The Convert, associate director to Emily Mann: McCarter / The Goodman / Center Theater Group
Sizwe Banzi is Dead, associate director to John Kani: Syracuse Stage
A Christmas Carol, assistant director to Michael Unger: McCarter Theatre Center
A Midsummer Night's Dream, assistant director to Tina Landau: McCarter Theatre / Paper Mill Playhouse
Miss Witherspoon, assistant director to Emily Mann: McCarter Theatre / Playwrights Horizons
Producing / Arts administration / teaching
Theater J, Artistic Director: 2015-present
McCarter Theatre, Associate Artistic Director: 2013-2015
McCarter Theatre, Associate Producer: 2010-2013
McCarter Theatre, Producing Associate: 2007-2010
McCarter Theatre, Grants Manager: 2006-2007
Passage Theatre, Resident Director: 2009-2016
OnStage Seniors, Artistic Director: 2009-2016
Nassau Presbyterian Church, Artist-in-Residence: 2014-2016
Brown/Trinity Rep MFA New Plays Festival, Assistant Producer: 2004-2005
Interlochen Center for the Arts, Faculty Member: 2001-2006
Interlochen Center for the Arts, Assistant to the Director of Theatre Arts: 2001-2004
Notable Producing Credits
The Jewish Queen Lear, Theater J: English-language world premiere of most famous Yiddish play ever written (Mirele Efros)
Becoming Dr. Ruth, Theater J / Cincinnati Playhouse in the Park: Helen Hayes nomination for Best Actress, remounted at Theater J and transferred to Cincinnati
Brighton Beach Memoirs, Theater J: Two Helen Hayes nominations, winning for Best Actress in a Play (Susan Rome)
Trayf, Theater J: World premiere
The Christians, Theater J: Two Helen Hayes nominations.
Fiasco's Into the Woods, McCarter Theatre: Original production, transferred to The Old Globe, the Roundabout, the West End, national tour.
Vanya, Sonia, Masha and Spike, McCarter Theatre: As associate producer. World premiere coproduction with Lincoln Center Theater, starring Sigourney Weaver and David Hyde Pierce. Transferred to Broadway (six Tony nominations including winning for Best Play).
Eclipsed, McCarter Theatre Lab: Original developmental production directed by Liesl Tommy. Play later performed at Woolly Mammoth, Yale Rep, Center Theater Group, and Broadway (six Tony nominations including Best Play).
A Comedy of Tenors, McCarter Theatre / Cleveland Playhouse: Ken Ludwig world premiere.
Tennessee Williams' Baby Doll, McCarter Theatre: U.S. premiere adaptation by Emily Mann and Pierre Laville.
Baskerville, McCarter Theatre / Arena Stage: Ken Ludwig world premiere.
The Figaro Plays, McCarter Theatre: World premiere adaptations, directed and adapted by Stephen Wadsworth.
Sizwe Banzi is Dead, McCarter Theatre / Syracuse Stage: Coproduction with Market Theater (South Africa).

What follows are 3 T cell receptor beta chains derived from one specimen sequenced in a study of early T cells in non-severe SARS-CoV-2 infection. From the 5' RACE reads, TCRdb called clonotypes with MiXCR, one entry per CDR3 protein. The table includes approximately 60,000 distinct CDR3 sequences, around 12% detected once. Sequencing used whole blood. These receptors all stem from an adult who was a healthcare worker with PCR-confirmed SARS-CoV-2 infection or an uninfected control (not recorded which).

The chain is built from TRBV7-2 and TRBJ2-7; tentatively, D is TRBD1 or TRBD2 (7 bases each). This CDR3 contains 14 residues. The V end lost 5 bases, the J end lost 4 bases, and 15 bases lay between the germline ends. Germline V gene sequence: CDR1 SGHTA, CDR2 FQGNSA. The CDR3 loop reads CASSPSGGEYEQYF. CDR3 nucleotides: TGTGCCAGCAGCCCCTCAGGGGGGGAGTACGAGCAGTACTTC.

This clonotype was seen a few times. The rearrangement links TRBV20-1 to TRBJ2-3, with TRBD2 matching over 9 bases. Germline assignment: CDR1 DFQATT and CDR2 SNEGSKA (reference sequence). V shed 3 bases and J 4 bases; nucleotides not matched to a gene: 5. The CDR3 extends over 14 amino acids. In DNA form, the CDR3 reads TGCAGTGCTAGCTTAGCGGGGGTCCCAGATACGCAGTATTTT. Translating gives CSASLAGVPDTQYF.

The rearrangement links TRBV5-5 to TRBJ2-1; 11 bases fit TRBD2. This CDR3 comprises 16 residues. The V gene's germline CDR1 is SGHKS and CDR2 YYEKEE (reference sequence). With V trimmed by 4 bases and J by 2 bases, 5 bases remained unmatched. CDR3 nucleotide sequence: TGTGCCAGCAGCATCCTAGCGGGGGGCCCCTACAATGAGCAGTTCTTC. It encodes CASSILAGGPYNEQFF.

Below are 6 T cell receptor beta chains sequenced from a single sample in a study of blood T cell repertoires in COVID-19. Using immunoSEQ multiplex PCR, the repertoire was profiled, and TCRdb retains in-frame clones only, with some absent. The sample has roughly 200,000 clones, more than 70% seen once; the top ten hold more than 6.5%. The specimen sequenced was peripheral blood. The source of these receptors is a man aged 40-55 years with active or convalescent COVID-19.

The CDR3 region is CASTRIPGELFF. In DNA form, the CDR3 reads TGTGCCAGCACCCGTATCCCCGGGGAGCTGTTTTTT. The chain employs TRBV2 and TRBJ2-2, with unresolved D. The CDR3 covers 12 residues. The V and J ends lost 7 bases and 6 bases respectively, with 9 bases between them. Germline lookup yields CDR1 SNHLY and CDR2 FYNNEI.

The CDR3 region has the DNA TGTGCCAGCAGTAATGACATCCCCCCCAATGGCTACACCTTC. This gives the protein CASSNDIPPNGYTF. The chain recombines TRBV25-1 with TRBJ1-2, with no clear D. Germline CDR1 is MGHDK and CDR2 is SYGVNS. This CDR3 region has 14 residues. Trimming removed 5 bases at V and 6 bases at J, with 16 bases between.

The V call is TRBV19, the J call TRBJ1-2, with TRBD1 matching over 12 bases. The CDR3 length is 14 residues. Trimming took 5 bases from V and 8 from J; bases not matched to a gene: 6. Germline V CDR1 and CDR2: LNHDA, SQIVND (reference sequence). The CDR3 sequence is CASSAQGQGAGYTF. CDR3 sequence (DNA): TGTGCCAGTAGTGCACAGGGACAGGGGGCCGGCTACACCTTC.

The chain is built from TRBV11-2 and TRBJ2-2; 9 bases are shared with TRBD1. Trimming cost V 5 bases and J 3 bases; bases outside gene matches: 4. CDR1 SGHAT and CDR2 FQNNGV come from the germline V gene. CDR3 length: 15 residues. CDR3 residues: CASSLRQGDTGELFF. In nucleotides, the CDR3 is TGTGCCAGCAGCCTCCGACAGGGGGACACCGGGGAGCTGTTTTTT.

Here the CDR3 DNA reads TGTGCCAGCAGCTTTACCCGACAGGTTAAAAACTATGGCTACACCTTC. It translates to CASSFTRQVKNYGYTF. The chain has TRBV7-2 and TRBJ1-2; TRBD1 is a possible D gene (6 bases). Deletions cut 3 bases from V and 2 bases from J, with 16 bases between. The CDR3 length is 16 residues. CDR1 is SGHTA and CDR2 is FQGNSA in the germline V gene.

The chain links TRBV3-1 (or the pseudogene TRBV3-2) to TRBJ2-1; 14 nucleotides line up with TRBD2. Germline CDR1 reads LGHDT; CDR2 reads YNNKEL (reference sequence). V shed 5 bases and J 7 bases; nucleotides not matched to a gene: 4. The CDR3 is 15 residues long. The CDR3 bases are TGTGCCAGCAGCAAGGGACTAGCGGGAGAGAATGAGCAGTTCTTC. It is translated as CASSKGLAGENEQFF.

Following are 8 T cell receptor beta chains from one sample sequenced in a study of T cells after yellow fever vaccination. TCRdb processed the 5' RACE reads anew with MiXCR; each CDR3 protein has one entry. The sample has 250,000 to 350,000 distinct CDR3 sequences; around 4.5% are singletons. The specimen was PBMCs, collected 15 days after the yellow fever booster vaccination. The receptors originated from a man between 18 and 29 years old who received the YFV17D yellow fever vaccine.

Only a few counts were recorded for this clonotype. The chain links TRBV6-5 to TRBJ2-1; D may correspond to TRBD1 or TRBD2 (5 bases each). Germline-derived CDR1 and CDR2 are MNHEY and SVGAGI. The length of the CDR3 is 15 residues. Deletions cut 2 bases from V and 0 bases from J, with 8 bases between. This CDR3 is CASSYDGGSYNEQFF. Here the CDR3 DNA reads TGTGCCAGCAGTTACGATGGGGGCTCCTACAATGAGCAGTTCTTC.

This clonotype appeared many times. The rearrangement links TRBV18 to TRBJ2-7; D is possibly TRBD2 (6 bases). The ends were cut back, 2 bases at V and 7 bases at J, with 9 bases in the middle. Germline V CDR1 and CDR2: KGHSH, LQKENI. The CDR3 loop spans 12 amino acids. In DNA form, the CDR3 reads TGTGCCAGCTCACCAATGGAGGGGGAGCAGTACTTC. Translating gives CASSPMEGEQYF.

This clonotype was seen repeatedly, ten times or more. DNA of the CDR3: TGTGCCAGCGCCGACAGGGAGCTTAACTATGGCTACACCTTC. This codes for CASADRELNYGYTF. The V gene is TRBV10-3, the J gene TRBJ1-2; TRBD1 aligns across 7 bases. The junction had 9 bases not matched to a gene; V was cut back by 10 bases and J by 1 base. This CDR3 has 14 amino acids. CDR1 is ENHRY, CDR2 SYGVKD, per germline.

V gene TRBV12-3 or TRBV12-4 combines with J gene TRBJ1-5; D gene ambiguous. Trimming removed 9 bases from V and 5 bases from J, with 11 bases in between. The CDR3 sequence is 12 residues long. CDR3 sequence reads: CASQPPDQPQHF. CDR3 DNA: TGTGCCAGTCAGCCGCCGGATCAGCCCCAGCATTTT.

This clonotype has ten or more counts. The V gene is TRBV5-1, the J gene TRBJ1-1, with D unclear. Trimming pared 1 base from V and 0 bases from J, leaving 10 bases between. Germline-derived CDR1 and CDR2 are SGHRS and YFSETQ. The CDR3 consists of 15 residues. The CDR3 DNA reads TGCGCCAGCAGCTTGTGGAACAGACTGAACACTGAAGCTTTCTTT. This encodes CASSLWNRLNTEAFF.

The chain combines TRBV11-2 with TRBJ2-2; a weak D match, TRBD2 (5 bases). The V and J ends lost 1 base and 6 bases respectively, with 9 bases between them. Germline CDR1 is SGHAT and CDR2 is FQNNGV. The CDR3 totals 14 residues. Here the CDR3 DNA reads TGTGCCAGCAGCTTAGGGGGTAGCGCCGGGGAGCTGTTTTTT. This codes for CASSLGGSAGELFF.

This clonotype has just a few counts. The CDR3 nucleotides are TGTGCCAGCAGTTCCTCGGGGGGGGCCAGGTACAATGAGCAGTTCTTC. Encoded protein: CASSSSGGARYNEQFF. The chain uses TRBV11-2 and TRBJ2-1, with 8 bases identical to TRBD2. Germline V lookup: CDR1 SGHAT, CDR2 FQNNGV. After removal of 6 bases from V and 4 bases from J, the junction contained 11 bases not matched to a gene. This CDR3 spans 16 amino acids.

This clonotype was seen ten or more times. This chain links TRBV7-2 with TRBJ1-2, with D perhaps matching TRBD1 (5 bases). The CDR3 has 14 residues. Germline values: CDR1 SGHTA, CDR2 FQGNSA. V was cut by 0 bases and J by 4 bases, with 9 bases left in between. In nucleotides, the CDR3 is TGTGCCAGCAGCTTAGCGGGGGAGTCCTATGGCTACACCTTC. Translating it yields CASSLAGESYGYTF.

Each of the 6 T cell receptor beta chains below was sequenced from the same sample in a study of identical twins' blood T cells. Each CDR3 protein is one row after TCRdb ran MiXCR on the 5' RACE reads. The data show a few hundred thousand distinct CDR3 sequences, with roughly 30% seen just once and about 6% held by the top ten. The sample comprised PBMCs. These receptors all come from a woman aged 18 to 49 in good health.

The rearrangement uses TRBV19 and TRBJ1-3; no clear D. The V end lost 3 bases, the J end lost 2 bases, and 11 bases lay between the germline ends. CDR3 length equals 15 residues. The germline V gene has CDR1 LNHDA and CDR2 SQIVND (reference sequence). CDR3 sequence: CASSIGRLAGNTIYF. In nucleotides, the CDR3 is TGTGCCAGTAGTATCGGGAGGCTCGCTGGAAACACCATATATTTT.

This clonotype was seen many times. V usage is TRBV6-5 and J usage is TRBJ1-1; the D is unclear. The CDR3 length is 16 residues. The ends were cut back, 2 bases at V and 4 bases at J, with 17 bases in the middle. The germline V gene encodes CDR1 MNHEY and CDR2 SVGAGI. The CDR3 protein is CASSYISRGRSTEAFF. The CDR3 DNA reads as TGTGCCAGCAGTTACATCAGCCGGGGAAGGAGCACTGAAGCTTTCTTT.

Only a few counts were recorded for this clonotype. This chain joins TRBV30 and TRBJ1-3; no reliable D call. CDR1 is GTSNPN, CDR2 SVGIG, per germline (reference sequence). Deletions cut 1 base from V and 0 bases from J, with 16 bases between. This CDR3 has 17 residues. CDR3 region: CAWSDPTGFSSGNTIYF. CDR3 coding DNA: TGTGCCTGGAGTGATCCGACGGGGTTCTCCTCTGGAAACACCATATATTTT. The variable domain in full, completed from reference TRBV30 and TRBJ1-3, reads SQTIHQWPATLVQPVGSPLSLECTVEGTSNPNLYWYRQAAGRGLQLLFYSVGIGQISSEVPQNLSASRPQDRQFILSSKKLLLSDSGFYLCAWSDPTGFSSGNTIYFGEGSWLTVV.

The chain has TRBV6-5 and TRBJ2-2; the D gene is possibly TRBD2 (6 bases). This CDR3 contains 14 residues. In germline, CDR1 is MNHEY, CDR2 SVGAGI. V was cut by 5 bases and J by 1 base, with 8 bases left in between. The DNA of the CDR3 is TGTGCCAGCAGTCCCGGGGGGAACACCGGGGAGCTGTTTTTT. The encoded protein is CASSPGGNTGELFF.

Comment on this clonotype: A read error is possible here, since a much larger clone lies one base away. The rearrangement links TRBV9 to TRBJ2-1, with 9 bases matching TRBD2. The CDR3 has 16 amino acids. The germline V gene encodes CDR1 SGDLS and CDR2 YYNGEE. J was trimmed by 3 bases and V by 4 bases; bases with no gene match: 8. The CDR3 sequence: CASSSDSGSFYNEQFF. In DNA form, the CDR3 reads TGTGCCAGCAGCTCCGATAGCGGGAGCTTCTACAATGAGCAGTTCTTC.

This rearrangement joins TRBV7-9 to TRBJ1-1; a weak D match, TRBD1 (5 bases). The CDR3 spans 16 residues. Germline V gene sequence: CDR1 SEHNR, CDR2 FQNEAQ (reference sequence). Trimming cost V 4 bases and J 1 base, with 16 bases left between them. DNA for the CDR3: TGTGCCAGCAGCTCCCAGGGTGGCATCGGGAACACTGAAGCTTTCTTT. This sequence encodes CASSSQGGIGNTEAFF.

August Wilson's Fences, McCarter Theatre / Long Wharf Theater: Directed by Phylicia Rashad.
The White Snake, McCarter Theatre / Goodman Theatre: Written and directed by Mary Zimmerman.
Fetch Clay, Make Man, McCarter Theatre: As associate producer. World premiere directed by Des McAnuff.
Edward Albee's Me, Myself and I, McCarter Theatre / Playwrights Horizons: As associate producer. World premiere.
Are You There, McPhee?, McCarter Theatre: As associate producer. World premiere by John Guare.
Phaedra Backwards, McCarter Theatre: As associate producer. World premiere by Marina Carr.
Drama League Award Nominator: 2015
Philadelphia Barrymore Award Voter: 2010-2012
Fred Ebb Songwriting Awards Voter: 2016
Visiting Artist / Guest Teacher
Chautauqua Theater Company (MFA)
University of Maryland
Westminster Choir College
McCarter Theatre Education
Theater J Education
Artistic Director: Adam Immerwahr
Managing Director: Jojo Ruf
Mission: Theater J is a nationally-renowned, professional theater that celebrates, explores and struggles with the complexities and nuances of both the Jewish experience and the universal human condition. Our work illuminates and examines: ethical questions of our time, inter-cultural experiences that parallel our own, and the changing landscape of Jewish identities. As the nation’s largest and most prominent Jewish theater, we aim to preserve and expand a rich Jewish theatrical tradition and to create community and commonality through theater-going experiences.
Hailed by The Washington Post as “The most influential Jewish theater company in the nation,” and recipient of 80 Helen Hayes nominations and awards, Theater J has emerged as one of the most distinctive, progressive and respected Jewish theaters on the national and international scene. A program of the Edlavitch DC Jewish Community Center, the theater works in collaboration with other components of the Morris Cafritz Center for the Arts: the Washington Jewish Film Festival and the Literary and Music Department.